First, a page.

Published in: Business
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They're Here: DOL's Revised Exemption Regulations

  1. 1. “Seyfarth Shaw” refers to Seyfarth Shaw LLP (an Illinois limited liability partnership). ©2016 Seyfarth Shaw LLP. All rights reserved.Seyfarth Shaw LLP They’re Here: DOL’s Revised Exemption Regulations May 26, 2016 Angelo Amador & Alex Passantino
  2. 2. ©2016 Seyfarth Shaw LLP Today’s Webinar Plan • What are the DOL’s new FLSA exemption rules? • What do the new rules mean for restaurants? • What risks do the new rules create? • What businesses should do about this? • Are the rules a done deal? • Questions and answers 2
  3. 3. ©2016 Seyfarth Shaw LLP Steps Toward the Final Regulation • DOL issued Notice of Proposed Rulemaking (NPRM) on July 6, 2015 • Allowed Comments until September 4, 2015 • The National Restaurant Association and Seyfarth Shaw submitted substantive comments based on feedback from hundreds of restaurateurs and other employers. 3
  4. 4. ©2016 Seyfarth Shaw LLP Steps Toward the Final Regulation • DOL’s Preamble—part of the 508-page Rule announced last week—contains many references to both the National Restaurant Association and Seyfarth Shaw’s comments • The restaurant industry is mentioned 39 times (mostly with information the Association provided) • The National Restaurant Association’s comments themselves are cited at least 22 times. • Overall, the final regulation addresses all of our concerns 4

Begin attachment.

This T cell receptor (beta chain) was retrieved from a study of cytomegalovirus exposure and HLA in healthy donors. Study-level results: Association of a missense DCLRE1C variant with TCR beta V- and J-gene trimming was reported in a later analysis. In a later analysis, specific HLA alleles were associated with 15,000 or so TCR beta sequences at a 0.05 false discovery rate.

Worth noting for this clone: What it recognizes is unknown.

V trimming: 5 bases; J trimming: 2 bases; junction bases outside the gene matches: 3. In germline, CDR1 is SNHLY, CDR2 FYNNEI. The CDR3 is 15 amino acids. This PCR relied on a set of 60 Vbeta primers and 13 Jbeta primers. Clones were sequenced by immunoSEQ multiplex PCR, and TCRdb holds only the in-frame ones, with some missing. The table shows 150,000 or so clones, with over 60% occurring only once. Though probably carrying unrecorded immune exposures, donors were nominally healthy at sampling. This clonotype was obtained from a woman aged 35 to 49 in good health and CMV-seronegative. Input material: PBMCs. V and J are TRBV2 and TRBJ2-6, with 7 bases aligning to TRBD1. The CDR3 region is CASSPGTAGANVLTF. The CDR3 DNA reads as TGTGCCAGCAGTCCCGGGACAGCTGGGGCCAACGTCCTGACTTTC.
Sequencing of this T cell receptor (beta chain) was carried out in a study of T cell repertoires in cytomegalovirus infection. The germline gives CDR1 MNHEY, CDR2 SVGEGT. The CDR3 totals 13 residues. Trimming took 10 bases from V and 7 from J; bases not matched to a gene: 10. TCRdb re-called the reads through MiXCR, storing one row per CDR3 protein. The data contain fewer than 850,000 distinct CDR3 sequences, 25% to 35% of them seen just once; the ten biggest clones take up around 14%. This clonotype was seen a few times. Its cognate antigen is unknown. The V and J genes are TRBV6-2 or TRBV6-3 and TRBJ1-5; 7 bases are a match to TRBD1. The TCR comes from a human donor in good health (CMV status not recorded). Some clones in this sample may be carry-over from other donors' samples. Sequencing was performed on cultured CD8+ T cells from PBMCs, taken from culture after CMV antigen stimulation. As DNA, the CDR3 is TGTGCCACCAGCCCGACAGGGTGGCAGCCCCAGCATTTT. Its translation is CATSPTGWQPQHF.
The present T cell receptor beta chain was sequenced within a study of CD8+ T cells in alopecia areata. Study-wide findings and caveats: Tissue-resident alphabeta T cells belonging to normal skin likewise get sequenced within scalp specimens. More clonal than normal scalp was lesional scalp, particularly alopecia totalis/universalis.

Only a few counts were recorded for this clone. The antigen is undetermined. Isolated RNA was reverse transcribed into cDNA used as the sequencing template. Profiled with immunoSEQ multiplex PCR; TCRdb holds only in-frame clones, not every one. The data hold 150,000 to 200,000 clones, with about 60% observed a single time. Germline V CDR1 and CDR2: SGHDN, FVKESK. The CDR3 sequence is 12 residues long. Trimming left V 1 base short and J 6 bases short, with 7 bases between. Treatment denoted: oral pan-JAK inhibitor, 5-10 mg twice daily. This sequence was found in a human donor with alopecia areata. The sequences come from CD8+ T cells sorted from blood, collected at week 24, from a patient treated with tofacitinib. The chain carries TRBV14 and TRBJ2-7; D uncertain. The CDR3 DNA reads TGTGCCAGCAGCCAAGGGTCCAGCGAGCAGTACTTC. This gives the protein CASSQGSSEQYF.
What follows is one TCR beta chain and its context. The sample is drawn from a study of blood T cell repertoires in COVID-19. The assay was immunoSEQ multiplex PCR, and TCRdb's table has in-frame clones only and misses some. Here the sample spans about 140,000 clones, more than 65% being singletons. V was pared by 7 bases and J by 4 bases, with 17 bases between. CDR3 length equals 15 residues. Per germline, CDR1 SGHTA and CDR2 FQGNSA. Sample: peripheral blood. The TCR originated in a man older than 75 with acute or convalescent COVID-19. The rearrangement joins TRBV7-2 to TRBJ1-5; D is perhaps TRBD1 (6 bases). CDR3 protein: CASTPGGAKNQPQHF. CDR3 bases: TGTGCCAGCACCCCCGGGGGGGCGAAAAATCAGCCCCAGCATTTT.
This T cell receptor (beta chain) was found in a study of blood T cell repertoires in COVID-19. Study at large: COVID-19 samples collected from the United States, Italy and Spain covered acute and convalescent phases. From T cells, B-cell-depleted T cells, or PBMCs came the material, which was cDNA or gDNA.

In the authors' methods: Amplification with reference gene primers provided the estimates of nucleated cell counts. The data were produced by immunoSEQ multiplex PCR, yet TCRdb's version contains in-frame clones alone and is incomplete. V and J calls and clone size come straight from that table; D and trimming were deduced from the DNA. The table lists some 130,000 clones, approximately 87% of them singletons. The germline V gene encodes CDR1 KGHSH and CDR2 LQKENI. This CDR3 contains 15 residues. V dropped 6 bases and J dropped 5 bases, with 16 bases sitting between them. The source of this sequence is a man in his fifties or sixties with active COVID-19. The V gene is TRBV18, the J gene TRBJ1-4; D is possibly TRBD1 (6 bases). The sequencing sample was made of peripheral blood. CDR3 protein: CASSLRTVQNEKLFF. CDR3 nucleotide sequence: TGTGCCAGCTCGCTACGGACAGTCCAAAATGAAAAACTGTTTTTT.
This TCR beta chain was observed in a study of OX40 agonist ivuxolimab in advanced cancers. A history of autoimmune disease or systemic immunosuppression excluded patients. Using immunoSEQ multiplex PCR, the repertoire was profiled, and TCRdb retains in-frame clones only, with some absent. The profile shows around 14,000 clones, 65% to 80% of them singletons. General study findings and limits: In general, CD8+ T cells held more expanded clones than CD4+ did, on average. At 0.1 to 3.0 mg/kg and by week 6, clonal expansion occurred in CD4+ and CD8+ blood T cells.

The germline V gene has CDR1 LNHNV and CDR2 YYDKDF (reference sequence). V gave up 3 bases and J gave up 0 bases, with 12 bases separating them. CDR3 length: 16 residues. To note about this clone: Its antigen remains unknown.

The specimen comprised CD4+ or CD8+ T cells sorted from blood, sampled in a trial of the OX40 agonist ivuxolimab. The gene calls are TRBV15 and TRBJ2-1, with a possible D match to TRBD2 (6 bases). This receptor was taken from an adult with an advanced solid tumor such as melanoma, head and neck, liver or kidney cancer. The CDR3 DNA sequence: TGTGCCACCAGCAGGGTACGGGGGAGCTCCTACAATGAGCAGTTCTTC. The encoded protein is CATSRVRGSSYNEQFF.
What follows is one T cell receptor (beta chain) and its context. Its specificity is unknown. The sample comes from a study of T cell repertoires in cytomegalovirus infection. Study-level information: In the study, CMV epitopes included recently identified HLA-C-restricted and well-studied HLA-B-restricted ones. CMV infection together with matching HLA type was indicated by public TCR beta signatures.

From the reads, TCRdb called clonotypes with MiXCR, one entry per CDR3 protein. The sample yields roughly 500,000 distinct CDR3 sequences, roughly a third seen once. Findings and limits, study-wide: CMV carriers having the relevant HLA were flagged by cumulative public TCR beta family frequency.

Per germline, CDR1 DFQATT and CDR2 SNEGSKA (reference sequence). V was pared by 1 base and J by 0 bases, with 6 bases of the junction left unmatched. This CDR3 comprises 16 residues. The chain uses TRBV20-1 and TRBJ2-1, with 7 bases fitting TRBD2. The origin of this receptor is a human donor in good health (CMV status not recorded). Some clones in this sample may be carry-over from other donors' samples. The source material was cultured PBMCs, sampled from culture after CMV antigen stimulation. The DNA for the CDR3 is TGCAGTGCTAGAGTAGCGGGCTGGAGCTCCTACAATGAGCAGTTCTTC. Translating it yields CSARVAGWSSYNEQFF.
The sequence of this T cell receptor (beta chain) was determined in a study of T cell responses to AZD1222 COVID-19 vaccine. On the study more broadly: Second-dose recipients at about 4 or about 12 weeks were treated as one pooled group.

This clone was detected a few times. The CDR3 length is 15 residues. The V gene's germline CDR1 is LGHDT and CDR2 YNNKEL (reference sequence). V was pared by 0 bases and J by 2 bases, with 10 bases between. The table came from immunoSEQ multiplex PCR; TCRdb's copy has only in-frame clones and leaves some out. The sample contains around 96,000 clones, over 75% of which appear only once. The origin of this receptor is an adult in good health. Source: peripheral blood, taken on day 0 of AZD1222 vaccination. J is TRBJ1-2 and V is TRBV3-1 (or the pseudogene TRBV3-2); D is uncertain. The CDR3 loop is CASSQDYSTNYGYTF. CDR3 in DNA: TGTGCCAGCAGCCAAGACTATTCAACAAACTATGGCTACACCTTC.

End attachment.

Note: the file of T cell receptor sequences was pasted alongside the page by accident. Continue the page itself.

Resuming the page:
5. 5. ©2016 Seyfarth Shaw LLP Our Comments Mattered • Although many of our recommendations were not accepted, a number were. For example: • No changes to the “standard” duties test • Inclusion in salary level, though limited, of bonuses, commissions, incentive payments • Reduction of NPRM’s proposed minimum salary level increase, but by as much as we wanted • Less frequent automatic adjustments to exempt status minimum salary level, but not the elimination of automatic adjustments • Substantial extension of effective date 5